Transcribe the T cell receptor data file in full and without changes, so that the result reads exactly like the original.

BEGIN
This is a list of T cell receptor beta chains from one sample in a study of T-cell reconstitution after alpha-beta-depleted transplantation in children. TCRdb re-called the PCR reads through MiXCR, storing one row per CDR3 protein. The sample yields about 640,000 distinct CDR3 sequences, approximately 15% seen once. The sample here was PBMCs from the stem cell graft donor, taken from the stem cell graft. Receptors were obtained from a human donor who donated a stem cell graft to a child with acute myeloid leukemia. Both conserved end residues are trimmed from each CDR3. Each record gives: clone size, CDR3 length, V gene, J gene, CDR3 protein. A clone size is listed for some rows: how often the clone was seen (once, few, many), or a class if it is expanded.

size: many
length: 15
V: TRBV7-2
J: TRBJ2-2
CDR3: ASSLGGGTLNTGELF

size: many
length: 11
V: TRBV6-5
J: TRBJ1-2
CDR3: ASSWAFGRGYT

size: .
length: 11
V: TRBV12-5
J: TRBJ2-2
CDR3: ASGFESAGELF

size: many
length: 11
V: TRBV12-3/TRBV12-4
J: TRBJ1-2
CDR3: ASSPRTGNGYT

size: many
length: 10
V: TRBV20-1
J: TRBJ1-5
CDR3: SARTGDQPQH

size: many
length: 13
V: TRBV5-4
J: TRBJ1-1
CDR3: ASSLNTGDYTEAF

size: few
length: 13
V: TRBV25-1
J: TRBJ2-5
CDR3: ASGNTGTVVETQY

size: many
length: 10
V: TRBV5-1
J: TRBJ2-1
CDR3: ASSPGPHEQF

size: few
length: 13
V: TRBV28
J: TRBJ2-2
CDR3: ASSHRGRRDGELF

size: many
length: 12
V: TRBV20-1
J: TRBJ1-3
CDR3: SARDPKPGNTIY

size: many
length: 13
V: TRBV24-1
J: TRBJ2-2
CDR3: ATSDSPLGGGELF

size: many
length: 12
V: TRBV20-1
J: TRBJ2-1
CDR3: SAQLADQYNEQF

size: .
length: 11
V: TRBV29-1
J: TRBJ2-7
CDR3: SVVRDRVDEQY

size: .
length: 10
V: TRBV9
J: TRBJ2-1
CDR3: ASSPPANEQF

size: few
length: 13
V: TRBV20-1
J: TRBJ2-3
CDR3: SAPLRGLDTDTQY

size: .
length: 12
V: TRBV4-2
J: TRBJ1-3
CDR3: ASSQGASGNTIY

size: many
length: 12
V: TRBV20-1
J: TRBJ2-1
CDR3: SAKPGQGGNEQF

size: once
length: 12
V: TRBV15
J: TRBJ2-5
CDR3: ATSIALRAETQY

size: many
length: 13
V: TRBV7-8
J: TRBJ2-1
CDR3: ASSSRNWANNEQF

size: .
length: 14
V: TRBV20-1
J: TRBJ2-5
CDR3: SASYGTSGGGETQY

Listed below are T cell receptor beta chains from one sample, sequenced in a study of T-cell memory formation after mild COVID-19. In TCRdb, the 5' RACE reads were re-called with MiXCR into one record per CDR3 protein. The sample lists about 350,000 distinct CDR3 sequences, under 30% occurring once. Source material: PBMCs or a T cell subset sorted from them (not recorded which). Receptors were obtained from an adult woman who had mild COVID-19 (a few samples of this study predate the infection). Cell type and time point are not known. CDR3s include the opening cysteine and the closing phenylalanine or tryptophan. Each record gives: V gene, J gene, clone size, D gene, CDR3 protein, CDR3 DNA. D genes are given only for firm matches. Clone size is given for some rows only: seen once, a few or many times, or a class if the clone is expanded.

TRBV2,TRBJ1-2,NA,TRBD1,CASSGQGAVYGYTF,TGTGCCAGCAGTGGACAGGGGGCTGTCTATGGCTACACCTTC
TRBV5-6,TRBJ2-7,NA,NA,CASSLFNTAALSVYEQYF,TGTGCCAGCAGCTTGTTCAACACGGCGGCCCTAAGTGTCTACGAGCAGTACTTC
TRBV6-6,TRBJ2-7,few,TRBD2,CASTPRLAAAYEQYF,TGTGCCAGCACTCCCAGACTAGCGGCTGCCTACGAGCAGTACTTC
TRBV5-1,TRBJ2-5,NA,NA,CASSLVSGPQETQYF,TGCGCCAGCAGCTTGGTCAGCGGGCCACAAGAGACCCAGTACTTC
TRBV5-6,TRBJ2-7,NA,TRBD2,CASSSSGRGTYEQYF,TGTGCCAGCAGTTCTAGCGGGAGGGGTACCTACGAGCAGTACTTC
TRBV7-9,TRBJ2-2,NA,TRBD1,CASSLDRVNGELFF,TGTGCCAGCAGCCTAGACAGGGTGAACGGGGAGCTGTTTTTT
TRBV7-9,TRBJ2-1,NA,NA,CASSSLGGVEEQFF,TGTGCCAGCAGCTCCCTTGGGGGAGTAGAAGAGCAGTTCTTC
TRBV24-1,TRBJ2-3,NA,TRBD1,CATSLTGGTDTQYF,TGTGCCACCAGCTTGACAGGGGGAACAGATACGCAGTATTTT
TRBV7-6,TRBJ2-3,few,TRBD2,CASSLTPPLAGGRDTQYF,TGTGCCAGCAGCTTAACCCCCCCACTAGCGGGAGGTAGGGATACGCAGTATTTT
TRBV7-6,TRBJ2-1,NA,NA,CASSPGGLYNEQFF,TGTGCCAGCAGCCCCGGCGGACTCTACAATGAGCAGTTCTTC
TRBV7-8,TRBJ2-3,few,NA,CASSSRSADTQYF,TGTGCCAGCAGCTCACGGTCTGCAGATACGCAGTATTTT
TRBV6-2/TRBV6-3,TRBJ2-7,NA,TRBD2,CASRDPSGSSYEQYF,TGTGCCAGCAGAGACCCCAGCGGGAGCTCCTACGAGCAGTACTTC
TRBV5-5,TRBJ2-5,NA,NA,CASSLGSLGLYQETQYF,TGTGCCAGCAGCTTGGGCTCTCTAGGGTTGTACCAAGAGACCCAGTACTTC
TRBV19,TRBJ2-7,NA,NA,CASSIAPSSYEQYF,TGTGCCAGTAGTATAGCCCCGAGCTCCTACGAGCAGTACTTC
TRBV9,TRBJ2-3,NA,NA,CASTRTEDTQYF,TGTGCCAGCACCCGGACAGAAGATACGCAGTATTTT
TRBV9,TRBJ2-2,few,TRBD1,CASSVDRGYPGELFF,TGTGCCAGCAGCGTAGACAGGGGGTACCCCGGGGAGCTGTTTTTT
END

This is a list of T cell receptor beta chains from one sample in a study of T-cell reconstitution after alpha-beta-depleted transplantation in children. TCRdb re-called the PCR reads through MiXCR, storing one row per CDR3 protein. The sample yields about 640,000 distinct CDR3 sequences, approximately 15% seen once. The sample here was PBMCs from the stem cell graft donor, taken from the stem cell graft. Receptors were obtained from a human donor who donated a stem cell graft to a child with acute myeloid leukemia. Both conserved end residues are trimmed from each CDR3. Each record gives: clone size, CDR3 length, V gene, J gene, CDR3 protein. A clone size is listed for some rows: how often the clone was seen (once, few, many), or a class if it is expanded.

size: many
length: 15
V: TRBV7-2
J: TRBJ2-2
CDR3: ASSLGGGTLNTGELF

size: many
length: 11
V: TRBV6-5
J: TRBJ1-2
CDR3: ASSWAFGRGYT

size: .
length: 11
V: TRBV12-5
J: TRBJ2-2
CDR3: ASGFESAGELF

size: many
length: 11
V: TRBV12-3/TRBV12-4
J: TRBJ1-2
CDR3: ASSPRTGNGYT

size: many
length: 10
V: TRBV20-1
J: TRBJ1-5
CDR3: SARTGDQPQH

size: many
length: 13
V: TRBV5-4
J: TRBJ1-1
CDR3: ASSLNTGDYTEAF

size: few
length: 13
V: TRBV25-1
J: TRBJ2-5
CDR3: ASGNTGTVVETQY

size: many
length: 10
V: TRBV5-1
J: TRBJ2-1
CDR3: ASSPGPHEQF

size: few
length: 13
V: TRBV28
J: TRBJ2-2
CDR3: ASSHRGRRDGELF

size: many
length: 12
V: TRBV20-1
J: TRBJ1-3
CDR3: SARDPKPGNTIY

size: many
length: 13
V: TRBV24-1
J: TRBJ2-2
CDR3: ATSDSPLGGGELF

size: many
length: 12
V: TRBV20-1
J: TRBJ2-1
CDR3: SAQLADQYNEQF

size: .
length: 11
V: TRBV29-1
J: TRBJ2-7
CDR3: SVVRDRVDEQY

size: .
length: 10
V: TRBV9
J: TRBJ2-1
CDR3: ASSPPANEQF

size: few
length: 13
V: TRBV20-1
J: TRBJ2-3
CDR3: SAPLRGLDTDTQY

size: .
length: 12
V: TRBV4-2
J: TRBJ1-3
CDR3: ASSQGASGNTIY

size: many
length: 12
V: TRBV20-1
J: TRBJ2-1
CDR3: SAKPGQGGNEQF

size: once
length: 12
V: TRBV15
J: TRBJ2-5
CDR3: ATSIALRAETQY

size: many
length: 13
V: TRBV7-8
J: TRBJ2-1
CDR3: ASSSRNWANNEQF

size: .
length: 14
V: TRBV20-1
J: TRBJ2-5
CDR3: SASYGTSGGGETQY

Listed below are T cell receptor beta chains from one sample, sequenced in a study of T-cell memory formation after mild COVID-19. In TCRdb, the 5' RACE reads were re-called with MiXCR into one record per CDR3 protein. The sample lists about 350,000 distinct CDR3 sequences, under 30% occurring once. Source material: PBMCs or a T cell subset sorted from them (not recorded which). Receptors were obtained from an adult woman who had mild COVID-19 (a few samples of this study predate the infection). Cell type and time point are not known. CDR3s include the opening cysteine and the closing phenylalanine or tryptophan. Each record gives: V gene, J gene, clone size, D gene, CDR3 protein, CDR3 DNA. D genes are given only for firm matches. Clone size is given for some rows only: seen once, a few or many times, or a class if the clone is expanded.

TRBV2,TRBJ1-2,NA,TRBD1,CASSGQGAVYGYTF,TGTGCCAGCAGTGGACAGGGGGCTGTCTATGGCTACACCTTC
TRBV5-6,TRBJ2-7,NA,NA,CASSLFNTAALSVYEQYF,TGTGCCAGCAGCTTGTTCAACACGGCGGCCCTAAGTGTCTACGAGCAGTACTTC
TRBV6-6,TRBJ2-7,few,TRBD2,CASTPRLAAAYEQYF,TGTGCCAGCACTCCCAGACTAGCGGCTGCCTACGAGCAGTACTTC
TRBV5-1,TRBJ2-5,NA,NA,CASSLVSGPQETQYF,TGCGCCAGCAGCTTGGTCAGCGGGCCACAAGAGACCCAGTACTTC
TRBV5-6,TRBJ2-7,NA,TRBD2,CASSSSGRGTYEQYF,TGTGCCAGCAGTTCTAGCGGGAGGGGTACCTACGAGCAGTACTTC
TRBV7-9,TRBJ2-2,NA,TRBD1,CASSLDRVNGELFF,TGTGCCAGCAGCCTAGACAGGGTGAACGGGGAGCTGTTTTTT
TRBV7-9,TRBJ2-1,NA,NA,CASSSLGGVEEQFF,TGTGCCAGCAGCTCCCTTGGGGGAGTAGAAGAGCAGTTCTTC
TRBV24-1,TRBJ2-3,NA,TRBD1,CATSLTGGTDTQYF,TGTGCCACCAGCTTGACAGGGGGAACAGATACGCAGTATTTT
TRBV7-6,TRBJ2-3,few,TRBD2,CASSLTPPLAGGRDTQYF,TGTGCCAGCAGCTTAACCCCCCCACTAGCGGGAGGTAGGGATACGCAGTATTTT
TRBV7-6,TRBJ2-1,NA,NA,CASSPGGLYNEQFF,TGTGCCAGCAGCCCCGGCGGACTCTACAATGAGCAGTTCTTC
TRBV7-8,TRBJ2-3,few,NA,CASSSRSADTQYF,TGTGCCAGCAGCTCACGGTCTGCAGATACGCAGTATTTT
TRBV6-2/TRBV6-3,TRBJ2-7,NA,TRBD2,CASRDPSGSSYEQYF,TGTGCCAGCAGAGACCCCAGCGGGAGCTCCTACGAGCAGTACTTC
TRBV5-5,TRBJ2-5,NA,NA,CASSLGSLGLYQETQYF,TGTGCCAGCAGCTTGGGCTCTCTAGGGTTGTACCAAGAGACCCAGTACTTC
TRBV19,TRBJ2-7,NA,NA,CASSIAPSSYEQYF,TGTGCCAGTAGTATAGCCCCGAGCTCCTACGAGCAGTACTTC
TRBV9,TRBJ2-3,NA,NA,CASTRTEDTQYF,TGTGCCAGCACCCGGACAGAAGATACGCAGTATTTT
TRBV9,TRBJ2-2,few,TRBD1,CASSVDRGYPGELFF,TGTGCCAGCAGCGTAGACAGGGGGTACCCCGGGGAGCTGTTTTTT